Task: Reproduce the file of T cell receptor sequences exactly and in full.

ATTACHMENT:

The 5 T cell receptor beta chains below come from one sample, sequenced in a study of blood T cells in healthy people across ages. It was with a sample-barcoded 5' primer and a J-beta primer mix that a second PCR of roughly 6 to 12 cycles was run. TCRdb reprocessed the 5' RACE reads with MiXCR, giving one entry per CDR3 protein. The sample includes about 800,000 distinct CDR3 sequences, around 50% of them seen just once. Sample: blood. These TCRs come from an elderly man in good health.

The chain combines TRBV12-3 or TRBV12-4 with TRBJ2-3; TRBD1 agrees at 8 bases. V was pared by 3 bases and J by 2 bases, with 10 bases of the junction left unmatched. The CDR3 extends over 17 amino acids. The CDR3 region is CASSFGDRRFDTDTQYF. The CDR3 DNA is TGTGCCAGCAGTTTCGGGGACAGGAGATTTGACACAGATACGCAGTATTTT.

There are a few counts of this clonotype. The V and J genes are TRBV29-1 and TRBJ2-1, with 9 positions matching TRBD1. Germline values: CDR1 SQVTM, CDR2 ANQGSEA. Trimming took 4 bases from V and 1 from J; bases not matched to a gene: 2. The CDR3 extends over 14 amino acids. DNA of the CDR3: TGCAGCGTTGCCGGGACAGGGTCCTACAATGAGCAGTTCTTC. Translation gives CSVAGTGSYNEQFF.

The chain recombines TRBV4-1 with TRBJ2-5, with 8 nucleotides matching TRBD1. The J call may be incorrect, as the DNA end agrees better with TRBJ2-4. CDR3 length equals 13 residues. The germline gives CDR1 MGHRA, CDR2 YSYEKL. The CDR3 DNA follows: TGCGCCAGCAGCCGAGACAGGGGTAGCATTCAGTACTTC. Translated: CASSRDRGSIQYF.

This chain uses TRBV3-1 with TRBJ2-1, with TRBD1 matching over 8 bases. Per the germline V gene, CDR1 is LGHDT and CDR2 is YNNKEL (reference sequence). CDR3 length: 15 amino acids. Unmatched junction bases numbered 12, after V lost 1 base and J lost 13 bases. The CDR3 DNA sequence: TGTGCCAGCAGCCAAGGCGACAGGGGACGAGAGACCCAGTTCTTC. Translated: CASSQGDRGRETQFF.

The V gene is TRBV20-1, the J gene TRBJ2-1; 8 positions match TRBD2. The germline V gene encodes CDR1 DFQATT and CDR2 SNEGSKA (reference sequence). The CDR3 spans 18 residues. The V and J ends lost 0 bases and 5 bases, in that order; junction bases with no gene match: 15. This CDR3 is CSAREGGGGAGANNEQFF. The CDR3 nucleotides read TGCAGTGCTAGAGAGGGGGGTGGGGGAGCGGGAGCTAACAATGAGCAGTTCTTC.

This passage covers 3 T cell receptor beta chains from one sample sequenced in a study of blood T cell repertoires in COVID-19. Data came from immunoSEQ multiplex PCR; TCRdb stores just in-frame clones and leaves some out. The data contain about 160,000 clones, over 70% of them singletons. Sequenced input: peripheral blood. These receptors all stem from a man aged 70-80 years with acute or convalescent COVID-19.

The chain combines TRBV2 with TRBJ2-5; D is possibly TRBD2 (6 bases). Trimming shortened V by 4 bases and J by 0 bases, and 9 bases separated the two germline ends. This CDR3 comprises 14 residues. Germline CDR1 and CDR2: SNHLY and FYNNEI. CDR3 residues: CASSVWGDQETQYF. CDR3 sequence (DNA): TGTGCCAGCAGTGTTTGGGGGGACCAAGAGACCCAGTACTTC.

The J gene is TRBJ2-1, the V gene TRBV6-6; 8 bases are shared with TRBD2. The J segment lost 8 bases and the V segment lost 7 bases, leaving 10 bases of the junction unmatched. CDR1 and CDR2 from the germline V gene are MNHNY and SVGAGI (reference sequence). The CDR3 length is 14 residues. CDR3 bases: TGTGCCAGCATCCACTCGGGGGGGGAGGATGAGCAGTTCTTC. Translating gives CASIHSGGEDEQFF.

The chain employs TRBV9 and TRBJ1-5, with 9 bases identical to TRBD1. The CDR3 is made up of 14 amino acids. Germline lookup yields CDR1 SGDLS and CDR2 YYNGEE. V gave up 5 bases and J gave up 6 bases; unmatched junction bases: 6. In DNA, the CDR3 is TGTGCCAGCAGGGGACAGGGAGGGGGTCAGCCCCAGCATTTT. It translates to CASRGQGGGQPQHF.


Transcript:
The 5 T cell receptor beta chains below come from one sample, sequenced in a study of blood T cells in healthy people across ages. It was with a sample-barcoded 5' primer and a J-beta primer mix that a second PCR of roughly 6 to 12 cycles was run. TCRdb reprocessed the 5' RACE reads with MiXCR, giving one entry per CDR3 protein. The sample includes about 800,000 distinct CDR3 sequences, around 50% of them seen just once. Sample: blood. These TCRs come from an elderly man in good health.

The chain combines TRBV12-3 or TRBV12-4 with TRBJ2-3; TRBD1 agrees at 8 bases. V was pared by 3 bases and J by 2 bases, with 10 bases of the junction left unmatched. The CDR3 extends over 17 amino acids. The CDR3 region is CASSFGDRRFDTDTQYF. The CDR3 DNA is TGTGCCAGCAGTTTCGGGGACAGGAGATTTGACACAGATACGCAGTATTTT.

There are a few counts of this clonotype. The V and J genes are TRBV29-1 and TRBJ2-1, with 9 positions matching TRBD1. Germline values: CDR1 SQVTM, CDR2 ANQGSEA. Trimming took 4 bases from V and 1 from J; bases not matched to a gene: 2. The CDR3 extends over 14 amino acids. DNA of the CDR3: TGCAGCGTTGCCGGGACAGGGTCCTACAATGAGCAGTTCTTC. Translation gives CSVAGTGSYNEQFF.

The chain recombines TRBV4-1 with TRBJ2-5, with 8 nucleotides matching TRBD1. The J call may be incorrect, as the DNA end agrees better with TRBJ2-4. CDR3 length equals 13 residues. The germline gives CDR1 MGHRA, CDR2 YSYEKL. The CDR3 DNA follows: TGCGCCAGCAGCCGAGACAGGGGTAGCATTCAGTACTTC. Translated: CASSRDRGSIQYF.

This chain uses TRBV3-1 with TRBJ2-1, with TRBD1 matching over 8 bases. Per the germline V gene, CDR1 is LGHDT and CDR2 is YNNKEL (reference sequence). CDR3 length: 15 amino acids. Unmatched junction bases numbered 12, after V lost 1 base and J lost 13 bases. The CDR3 DNA sequence: TGTGCCAGCAGCCAAGGCGACAGGGGACGAGAGACCCAGTTCTTC. Translated: CASSQGDRGRETQFF.

The V gene is TRBV20-1, the J gene TRBJ2-1; 8 positions match TRBD2. The germline V gene encodes CDR1 DFQATT and CDR2 SNEGSKA (reference sequence). The CDR3 spans 18 residues. The V and J ends lost 0 bases and 5 bases, in that order; junction bases with no gene match: 15. This CDR3 is CSAREGGGGAGANNEQFF. The CDR3 nucleotides read TGCAGTGCTAGAGAGGGGGGTGGGGGAGCGGGAGCTAACAATGAGCAGTTCTTC.

This passage covers 3 T cell receptor beta chains from one sample sequenced in a study of blood T cell repertoires in COVID-19. Data came from immunoSEQ multiplex PCR; TCRdb stores just in-frame clones and leaves some out. The data contain about 160,000 clones, over 70% of them singletons. Sequenced input: peripheral blood. These receptors all stem from a man aged 70-80 years with acute or convalescent COVID-19.

The chain combines TRBV2 with TRBJ2-5; D is possibly TRBD2 (6 bases). Trimming shortened V by 4 bases and J by 0 bases, and 9 bases separated the two germline ends. This CDR3 comprises 14 residues. Germline CDR1 and CDR2: SNHLY and FYNNEI. CDR3 residues: CASSVWGDQETQYF. CDR3 sequence (DNA): TGTGCCAGCAGTGTTTGGGGGGACCAAGAGACCCAGTACTTC.

The J gene is TRBJ2-1, the V gene TRBV6-6; 8 bases are shared with TRBD2. The J segment lost 8 bases and the V segment lost 7 bases, leaving 10 bases of the junction unmatched. CDR1 and CDR2 from the germline V gene are MNHNY and SVGAGI (reference sequence). The CDR3 length is 14 residues. CDR3 bases: TGTGCCAGCATCCACTCGGGGGGGGAGGATGAGCAGTTCTTC. Translating gives CASIHSGGEDEQFF.

The chain employs TRBV9 and TRBJ1-5, with 9 bases identical to TRBD1. The CDR3 is made up of 14 amino acids. Germline lookup yields CDR1 SGDLS and CDR2 YYNGEE. V gave up 5 bases and J gave up 6 bases; unmatched junction bases: 6. In DNA, the CDR3 is TGTGCCAGCAGGGGACAGGGAGGGGGTCAGCCCCAGCATTTT. It translates to CASRGQGGGQPQHF.